A break in the clouds afforded us a chance to spiral down, and in doing so, the windshield iced up with the moisture on the cold plexiglass. An occasional look out the opened side window until the ice dissipated, showed us there were no obstructions ahead. Cruising along on two fans at 1,000 feet over miles and miles of farmland created a very peaceful scene, but we still had to put the Lady down somewhere.

Christen, the navigator, reported we should be nearing the Vistula River, and then we would turn South to Warsaw, where we should find a place to land. About 10 minutes later, we spotted a long line of trees bordering the river, and off to the right was Warsaw, what was left of it. Look! There's a plane, and another, and another. Small Russian biplanes were practicing takeoffs and landings on an airstrip. We circled the field until the planes had landed and out of the way. A red flare gave us clearance to land.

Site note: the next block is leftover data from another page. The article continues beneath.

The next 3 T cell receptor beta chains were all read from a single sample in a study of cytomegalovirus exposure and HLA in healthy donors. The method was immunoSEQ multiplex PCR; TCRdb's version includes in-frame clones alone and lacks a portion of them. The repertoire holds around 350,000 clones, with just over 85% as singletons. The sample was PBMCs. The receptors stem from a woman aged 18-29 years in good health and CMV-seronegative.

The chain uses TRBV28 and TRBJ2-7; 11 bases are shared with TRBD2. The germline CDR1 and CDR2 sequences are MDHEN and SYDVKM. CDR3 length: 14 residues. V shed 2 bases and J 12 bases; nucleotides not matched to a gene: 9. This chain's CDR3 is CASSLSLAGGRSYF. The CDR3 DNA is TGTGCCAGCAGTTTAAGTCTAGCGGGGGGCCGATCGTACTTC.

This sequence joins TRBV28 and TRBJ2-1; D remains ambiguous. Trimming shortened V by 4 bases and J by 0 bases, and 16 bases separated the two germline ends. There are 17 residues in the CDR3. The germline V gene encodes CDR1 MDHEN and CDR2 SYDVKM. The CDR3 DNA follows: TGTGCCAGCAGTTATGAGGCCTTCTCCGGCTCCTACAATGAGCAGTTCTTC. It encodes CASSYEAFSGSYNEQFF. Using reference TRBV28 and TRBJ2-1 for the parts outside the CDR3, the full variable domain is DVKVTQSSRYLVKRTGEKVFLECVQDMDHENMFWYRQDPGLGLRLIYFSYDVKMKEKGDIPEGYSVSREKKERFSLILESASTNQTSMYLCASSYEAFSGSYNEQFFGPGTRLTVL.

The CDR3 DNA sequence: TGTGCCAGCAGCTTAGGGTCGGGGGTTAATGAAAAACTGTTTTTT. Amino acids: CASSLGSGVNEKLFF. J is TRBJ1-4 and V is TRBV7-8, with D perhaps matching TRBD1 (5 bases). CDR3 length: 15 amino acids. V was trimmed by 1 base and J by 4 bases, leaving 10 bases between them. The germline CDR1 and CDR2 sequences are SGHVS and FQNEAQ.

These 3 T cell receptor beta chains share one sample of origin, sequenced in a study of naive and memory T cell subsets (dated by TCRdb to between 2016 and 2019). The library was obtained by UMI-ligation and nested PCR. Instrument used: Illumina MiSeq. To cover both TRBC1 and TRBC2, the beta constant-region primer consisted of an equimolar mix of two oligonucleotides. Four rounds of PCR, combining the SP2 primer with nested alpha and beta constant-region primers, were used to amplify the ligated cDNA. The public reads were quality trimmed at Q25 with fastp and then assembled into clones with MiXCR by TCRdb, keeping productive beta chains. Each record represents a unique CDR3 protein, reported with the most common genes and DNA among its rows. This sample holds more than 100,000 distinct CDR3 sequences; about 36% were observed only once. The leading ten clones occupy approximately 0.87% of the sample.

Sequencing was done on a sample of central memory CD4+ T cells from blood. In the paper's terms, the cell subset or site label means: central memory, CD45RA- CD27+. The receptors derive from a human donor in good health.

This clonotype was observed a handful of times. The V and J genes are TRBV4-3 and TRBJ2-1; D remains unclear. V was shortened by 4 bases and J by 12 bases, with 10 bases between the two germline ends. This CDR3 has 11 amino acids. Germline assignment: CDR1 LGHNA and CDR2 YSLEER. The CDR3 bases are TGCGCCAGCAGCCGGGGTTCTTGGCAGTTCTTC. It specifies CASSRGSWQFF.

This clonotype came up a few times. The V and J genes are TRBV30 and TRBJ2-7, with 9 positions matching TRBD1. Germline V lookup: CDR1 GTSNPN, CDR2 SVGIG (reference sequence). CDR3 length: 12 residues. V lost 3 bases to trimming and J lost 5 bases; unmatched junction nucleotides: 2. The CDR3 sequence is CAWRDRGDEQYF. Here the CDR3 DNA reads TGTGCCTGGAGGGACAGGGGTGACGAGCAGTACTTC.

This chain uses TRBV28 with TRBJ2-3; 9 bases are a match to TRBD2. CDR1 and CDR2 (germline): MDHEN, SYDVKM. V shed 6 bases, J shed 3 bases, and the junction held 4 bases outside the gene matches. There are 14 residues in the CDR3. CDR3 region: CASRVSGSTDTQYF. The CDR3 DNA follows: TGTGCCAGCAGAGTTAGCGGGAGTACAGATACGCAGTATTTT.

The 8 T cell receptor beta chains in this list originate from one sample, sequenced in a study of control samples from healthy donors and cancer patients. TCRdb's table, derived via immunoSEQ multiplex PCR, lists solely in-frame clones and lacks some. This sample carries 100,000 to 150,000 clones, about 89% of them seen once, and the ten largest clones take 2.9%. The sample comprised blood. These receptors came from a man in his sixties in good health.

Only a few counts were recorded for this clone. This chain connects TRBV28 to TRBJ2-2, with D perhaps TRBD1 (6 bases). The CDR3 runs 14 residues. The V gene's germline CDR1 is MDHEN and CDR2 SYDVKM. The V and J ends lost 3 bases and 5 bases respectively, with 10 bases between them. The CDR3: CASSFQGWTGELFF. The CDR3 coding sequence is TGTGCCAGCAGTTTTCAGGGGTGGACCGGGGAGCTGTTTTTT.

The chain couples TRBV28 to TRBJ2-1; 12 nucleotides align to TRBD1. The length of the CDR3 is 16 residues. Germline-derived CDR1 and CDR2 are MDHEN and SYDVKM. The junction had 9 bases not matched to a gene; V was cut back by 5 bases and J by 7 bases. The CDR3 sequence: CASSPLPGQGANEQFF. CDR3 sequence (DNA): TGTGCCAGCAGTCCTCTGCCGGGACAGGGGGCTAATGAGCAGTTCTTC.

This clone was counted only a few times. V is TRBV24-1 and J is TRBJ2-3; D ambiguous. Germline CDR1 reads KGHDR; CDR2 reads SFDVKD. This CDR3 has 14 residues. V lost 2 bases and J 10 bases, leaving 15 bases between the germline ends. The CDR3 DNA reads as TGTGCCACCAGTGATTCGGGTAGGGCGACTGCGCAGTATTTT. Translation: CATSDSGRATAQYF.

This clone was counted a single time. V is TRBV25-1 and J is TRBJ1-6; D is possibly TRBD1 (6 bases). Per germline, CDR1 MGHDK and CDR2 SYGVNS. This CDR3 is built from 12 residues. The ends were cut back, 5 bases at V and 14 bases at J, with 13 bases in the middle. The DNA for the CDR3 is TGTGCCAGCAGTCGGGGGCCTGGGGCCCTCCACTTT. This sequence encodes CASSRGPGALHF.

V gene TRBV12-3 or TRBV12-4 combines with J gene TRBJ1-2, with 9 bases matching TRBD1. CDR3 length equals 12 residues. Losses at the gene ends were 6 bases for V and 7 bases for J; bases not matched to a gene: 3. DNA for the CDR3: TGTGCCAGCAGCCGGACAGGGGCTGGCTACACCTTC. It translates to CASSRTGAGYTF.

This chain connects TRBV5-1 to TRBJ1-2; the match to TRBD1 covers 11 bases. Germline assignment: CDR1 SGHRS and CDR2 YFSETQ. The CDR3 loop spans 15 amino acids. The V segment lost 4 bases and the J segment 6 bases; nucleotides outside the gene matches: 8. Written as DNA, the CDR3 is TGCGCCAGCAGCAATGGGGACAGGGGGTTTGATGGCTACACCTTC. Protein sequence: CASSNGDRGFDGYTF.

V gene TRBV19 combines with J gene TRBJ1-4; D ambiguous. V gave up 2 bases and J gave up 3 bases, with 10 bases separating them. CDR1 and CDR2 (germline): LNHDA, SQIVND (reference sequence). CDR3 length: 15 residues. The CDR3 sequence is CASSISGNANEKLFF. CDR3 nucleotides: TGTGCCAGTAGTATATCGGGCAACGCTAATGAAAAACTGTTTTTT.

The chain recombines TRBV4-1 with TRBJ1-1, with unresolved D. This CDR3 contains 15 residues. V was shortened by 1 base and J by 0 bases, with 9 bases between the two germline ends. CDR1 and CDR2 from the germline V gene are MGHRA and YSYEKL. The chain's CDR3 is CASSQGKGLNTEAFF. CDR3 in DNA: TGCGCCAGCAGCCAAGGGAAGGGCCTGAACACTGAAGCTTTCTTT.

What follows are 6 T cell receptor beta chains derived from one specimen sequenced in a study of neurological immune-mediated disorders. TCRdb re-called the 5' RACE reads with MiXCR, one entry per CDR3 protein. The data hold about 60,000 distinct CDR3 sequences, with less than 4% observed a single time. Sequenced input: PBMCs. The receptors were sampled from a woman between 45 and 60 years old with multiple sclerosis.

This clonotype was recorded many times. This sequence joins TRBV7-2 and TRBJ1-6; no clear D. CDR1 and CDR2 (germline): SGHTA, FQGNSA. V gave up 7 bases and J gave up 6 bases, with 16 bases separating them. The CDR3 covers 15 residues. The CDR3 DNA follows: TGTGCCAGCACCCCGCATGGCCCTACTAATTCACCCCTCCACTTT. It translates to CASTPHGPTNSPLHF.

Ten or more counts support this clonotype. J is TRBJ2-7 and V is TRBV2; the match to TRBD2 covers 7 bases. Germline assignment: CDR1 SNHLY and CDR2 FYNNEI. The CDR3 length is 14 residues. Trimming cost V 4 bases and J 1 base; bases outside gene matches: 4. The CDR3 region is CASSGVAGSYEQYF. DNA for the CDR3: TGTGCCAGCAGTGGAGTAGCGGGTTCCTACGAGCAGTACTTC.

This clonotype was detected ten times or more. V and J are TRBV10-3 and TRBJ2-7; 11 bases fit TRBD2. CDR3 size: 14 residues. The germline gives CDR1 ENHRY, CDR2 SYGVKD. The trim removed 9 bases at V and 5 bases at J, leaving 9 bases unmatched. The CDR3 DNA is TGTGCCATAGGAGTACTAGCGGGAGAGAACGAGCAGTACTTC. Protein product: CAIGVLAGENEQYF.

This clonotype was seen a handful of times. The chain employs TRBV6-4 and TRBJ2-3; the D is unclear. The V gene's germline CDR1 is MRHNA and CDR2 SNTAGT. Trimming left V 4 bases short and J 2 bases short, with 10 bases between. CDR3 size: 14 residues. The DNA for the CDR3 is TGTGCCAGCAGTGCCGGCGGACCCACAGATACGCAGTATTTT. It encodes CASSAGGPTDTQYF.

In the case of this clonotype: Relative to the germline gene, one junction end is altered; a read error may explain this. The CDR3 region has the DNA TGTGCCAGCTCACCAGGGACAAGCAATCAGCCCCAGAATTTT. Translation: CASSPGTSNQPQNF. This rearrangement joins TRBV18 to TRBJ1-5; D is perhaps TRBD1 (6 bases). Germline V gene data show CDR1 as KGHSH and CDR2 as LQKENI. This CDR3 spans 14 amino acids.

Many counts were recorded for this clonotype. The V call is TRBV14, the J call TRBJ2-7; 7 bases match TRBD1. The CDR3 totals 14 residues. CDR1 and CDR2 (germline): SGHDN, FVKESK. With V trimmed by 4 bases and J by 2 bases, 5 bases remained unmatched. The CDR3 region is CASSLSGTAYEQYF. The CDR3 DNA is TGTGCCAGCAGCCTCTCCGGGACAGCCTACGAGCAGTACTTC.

What we didn't know, was when the Germans were driven from the area, they mined the field and blew it up. The Russians filled the holes and rolled it smooth so their small planes could use it, but Miss Lace would sink into each fill. This caused a tail up - tail down, each time the wheels entered a filled hole. In one respect, this was fortunate, for without a hydraulic system, the brakes were useless and each hole slowed us down. As we rolled to a stop, the right landing gear was in a hole and by the time we exited the plane, the right wing was almost to the ground. At that moment, a staff car drove up and out popped a Russian officer who turned out to be the commandant of that area.